>> you say before it's available?
>>
>> Thanks,
>>
>> E
>>
>> -----Original Message-----
>> From: Jason Rutherglen [mailto:jason.rutherglen@gmail.com]
>> Sent: Sat 10/10/2009 12:16 PM
>> To: java-user@lucene.apache.org
>> Subject: Re: Realtime & distributed
>>
>> John,
>>
>> Actually everyone is entitled to their technical opinion and
>> none of the comments were misleading. Jake and yourself
>> validated that they are true in your comments. I'm simply trying
>> to create better technology as is everyone on here. The process
>> takes time and coordination between many parties of many
>> backgrounds around the globe. Sometimes there are differences of
>> opinion, however those are easily ironed out over time (and quite
>> frankly in this case benchmarks).
>>
>> However I am very concerned about your ignorant disregard of some of the
>> most basic human rights in existence.
>>
>> -J
>>
>> On Thu, Oct 8, 2009 at 10:26 PM, John Wang <john.wang@gmail.com> wrote:
>> > Jason:
>> >        I would really appreciate it if you would stop making false
>> > statements and misinformation. Everyone is entitled to his/her opinions
>> on
>> > technologies, but deliberately making misleading and false information
>> on
>> > such a distribution is just unethical, and you'll end up just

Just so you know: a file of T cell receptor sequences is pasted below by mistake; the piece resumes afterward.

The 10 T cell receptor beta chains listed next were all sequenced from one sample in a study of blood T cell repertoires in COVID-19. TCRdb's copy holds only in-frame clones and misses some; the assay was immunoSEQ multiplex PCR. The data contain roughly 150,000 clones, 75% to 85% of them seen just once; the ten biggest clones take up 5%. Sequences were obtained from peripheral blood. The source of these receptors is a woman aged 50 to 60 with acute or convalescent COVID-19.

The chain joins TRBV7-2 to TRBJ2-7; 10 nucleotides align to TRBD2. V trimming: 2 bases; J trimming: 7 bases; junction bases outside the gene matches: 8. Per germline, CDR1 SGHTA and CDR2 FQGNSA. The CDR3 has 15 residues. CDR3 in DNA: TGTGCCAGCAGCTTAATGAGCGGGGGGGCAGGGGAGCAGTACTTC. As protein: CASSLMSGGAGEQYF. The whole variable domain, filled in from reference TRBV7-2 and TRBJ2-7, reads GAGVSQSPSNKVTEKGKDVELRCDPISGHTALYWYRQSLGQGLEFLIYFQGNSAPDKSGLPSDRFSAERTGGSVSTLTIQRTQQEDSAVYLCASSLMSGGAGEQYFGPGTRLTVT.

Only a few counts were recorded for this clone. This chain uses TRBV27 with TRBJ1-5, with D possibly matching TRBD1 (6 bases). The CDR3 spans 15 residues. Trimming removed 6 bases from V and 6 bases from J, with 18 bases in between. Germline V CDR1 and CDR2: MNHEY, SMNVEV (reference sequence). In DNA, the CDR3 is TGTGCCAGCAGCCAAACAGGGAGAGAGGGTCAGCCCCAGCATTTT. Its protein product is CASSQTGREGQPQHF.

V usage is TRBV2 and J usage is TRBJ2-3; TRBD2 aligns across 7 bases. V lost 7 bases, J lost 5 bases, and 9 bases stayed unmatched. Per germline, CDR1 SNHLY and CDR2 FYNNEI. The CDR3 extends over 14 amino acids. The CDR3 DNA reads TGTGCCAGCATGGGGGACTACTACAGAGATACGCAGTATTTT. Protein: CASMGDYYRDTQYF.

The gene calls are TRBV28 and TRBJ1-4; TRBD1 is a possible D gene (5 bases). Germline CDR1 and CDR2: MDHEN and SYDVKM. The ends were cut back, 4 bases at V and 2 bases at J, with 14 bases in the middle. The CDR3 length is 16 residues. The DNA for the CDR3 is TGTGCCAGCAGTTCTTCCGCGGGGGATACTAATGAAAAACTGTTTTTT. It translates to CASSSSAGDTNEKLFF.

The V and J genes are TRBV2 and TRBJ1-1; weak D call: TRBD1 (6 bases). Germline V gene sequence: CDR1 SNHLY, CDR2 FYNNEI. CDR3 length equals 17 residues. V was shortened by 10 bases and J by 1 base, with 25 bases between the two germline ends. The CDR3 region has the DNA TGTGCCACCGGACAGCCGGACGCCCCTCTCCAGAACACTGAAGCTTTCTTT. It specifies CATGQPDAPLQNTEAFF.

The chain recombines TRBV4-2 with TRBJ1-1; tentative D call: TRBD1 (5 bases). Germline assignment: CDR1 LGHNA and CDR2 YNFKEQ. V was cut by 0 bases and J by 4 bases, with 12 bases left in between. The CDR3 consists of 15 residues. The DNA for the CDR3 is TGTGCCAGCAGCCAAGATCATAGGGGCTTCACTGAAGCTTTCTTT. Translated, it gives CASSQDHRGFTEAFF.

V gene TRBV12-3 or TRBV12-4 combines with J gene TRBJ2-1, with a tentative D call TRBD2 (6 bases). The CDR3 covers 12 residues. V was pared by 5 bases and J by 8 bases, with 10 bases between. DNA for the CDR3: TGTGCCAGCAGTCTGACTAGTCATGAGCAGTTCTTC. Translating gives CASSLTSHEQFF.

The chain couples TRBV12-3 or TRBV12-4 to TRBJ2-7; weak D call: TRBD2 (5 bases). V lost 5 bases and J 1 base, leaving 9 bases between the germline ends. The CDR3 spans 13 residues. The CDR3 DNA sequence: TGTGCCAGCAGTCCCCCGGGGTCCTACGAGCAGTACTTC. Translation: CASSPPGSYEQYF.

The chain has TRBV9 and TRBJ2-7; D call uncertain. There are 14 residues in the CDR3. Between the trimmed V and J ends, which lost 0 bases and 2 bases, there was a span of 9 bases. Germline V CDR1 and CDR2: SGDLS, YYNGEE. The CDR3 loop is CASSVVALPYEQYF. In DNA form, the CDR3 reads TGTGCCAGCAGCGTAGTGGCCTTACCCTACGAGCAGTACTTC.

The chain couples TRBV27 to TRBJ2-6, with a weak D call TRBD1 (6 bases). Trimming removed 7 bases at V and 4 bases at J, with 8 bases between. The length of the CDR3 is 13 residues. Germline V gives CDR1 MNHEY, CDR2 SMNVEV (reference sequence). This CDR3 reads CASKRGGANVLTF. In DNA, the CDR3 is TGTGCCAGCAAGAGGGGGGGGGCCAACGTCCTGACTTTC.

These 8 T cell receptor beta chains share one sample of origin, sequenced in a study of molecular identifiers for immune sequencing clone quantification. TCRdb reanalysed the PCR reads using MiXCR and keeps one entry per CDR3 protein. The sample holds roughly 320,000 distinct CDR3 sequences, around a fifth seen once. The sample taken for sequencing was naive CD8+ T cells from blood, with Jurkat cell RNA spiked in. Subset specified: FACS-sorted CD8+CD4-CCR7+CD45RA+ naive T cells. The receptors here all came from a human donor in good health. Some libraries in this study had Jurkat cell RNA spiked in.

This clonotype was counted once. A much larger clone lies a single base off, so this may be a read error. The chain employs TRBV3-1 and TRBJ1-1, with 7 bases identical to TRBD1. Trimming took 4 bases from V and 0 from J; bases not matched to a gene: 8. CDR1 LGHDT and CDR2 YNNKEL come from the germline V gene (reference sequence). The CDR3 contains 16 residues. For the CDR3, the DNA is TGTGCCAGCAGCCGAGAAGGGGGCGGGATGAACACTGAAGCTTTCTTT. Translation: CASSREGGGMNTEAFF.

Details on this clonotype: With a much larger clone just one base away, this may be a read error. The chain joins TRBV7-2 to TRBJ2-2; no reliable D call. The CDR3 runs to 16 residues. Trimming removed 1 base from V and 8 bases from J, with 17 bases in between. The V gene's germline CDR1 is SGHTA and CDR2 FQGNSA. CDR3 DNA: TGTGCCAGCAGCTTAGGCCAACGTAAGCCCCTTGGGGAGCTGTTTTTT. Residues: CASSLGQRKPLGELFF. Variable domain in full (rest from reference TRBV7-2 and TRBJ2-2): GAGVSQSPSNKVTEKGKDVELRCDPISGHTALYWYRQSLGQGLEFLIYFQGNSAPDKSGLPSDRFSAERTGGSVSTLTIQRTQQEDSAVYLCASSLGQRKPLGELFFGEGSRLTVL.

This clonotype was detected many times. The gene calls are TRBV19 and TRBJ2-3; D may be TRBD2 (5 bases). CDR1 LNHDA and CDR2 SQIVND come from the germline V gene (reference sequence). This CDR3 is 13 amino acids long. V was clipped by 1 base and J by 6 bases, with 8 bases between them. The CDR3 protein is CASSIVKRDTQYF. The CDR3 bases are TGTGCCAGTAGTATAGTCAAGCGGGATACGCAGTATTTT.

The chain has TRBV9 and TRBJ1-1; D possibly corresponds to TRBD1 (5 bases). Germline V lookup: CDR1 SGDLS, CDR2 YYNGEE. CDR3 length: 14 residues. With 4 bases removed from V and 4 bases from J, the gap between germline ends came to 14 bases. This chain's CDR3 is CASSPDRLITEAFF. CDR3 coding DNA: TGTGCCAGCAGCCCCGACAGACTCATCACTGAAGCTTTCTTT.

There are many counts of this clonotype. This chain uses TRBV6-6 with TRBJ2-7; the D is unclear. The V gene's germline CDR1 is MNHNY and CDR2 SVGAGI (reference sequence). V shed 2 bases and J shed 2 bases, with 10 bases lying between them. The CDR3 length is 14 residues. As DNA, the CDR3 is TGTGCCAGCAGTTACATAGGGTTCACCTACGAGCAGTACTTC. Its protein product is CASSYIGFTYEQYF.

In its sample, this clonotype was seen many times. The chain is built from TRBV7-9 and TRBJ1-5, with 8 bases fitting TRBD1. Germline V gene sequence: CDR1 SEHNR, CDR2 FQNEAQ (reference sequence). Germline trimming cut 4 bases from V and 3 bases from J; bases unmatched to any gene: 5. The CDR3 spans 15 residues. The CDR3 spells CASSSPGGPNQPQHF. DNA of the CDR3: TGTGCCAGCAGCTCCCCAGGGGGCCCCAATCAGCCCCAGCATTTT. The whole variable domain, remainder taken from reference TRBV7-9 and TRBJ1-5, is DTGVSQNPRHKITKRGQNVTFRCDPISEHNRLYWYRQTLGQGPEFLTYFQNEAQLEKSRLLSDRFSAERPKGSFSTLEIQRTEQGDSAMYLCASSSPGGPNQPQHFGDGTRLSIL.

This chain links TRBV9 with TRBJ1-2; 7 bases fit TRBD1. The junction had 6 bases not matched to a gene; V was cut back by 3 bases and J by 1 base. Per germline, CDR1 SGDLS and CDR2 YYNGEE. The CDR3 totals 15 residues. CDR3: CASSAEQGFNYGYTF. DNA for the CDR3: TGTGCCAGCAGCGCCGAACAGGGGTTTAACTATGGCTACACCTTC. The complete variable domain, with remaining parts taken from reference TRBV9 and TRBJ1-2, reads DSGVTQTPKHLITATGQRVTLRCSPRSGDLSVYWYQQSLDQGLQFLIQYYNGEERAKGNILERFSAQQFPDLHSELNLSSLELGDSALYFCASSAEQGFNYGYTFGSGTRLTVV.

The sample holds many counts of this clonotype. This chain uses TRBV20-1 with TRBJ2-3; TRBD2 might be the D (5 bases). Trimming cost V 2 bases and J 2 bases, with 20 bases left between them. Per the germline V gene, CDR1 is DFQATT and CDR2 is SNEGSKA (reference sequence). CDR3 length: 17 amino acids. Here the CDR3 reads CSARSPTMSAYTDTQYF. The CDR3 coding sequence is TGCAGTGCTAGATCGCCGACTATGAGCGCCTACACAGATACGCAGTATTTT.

>> discrediting
>> > yourself.
>> >
>> >        Making unsubstantiated comments while not willing to put in any
>> > effort is the primary reason you are no longer working at Linkedin and
>> on
>> > Zoie.
>> >
>> > "The problem
>> > with this is, merging in the background becomes really tricky
>> > unless it's performed inside of IndexWriter" - *what does this really
>> mean?
>> > Merging happens regardless in an incremental indexing system. Especially
>> > with high indexing load, segments are created often, merging is
>> crucial.*
>> > "There is the Zoie system which uses the RAMDir
>> > solution, however it's implemented using a customized deleted
>> > doc set based on a bloomfilter backed by an inefficient RB tree
>> > which slows down queries"  -* if you ever spend the time to read the
>> code,
>> > (even when you were working on it), it is just not true. We did have an
>> RB
>> > set for deleted docs, quite a few releases ago, and we changed to a
>> special
>> > type of bloomfilter set backed by a hash int set. You knew this and was
>> part
>> > of the discussion on it, and now saying such a thing is just plain
>> > disappointing.*
>> >
>> >        Thanks Jake for the clarification, and Eric, let me know if you
>> to
>> > know more in detail with how we are dealing with realtime
>> indexing/search
>> > with Zoie here at linkedin in a production environment powering a real
>> > internet company with real traffic.
>> >
>> > -John
>> >
>> > On Thu, Oct 8, 2009 at 7:56 PM, Jason Rutherglen <
>> jason.rutherglen@gmail.com
>> >> wrote:
>> >
>> >> Eric,
>> >>
>> >> Katta doesn't require HDFS which would be slow to search on,
>> >> though Katta can be used to copy indexes out of HDFS onto local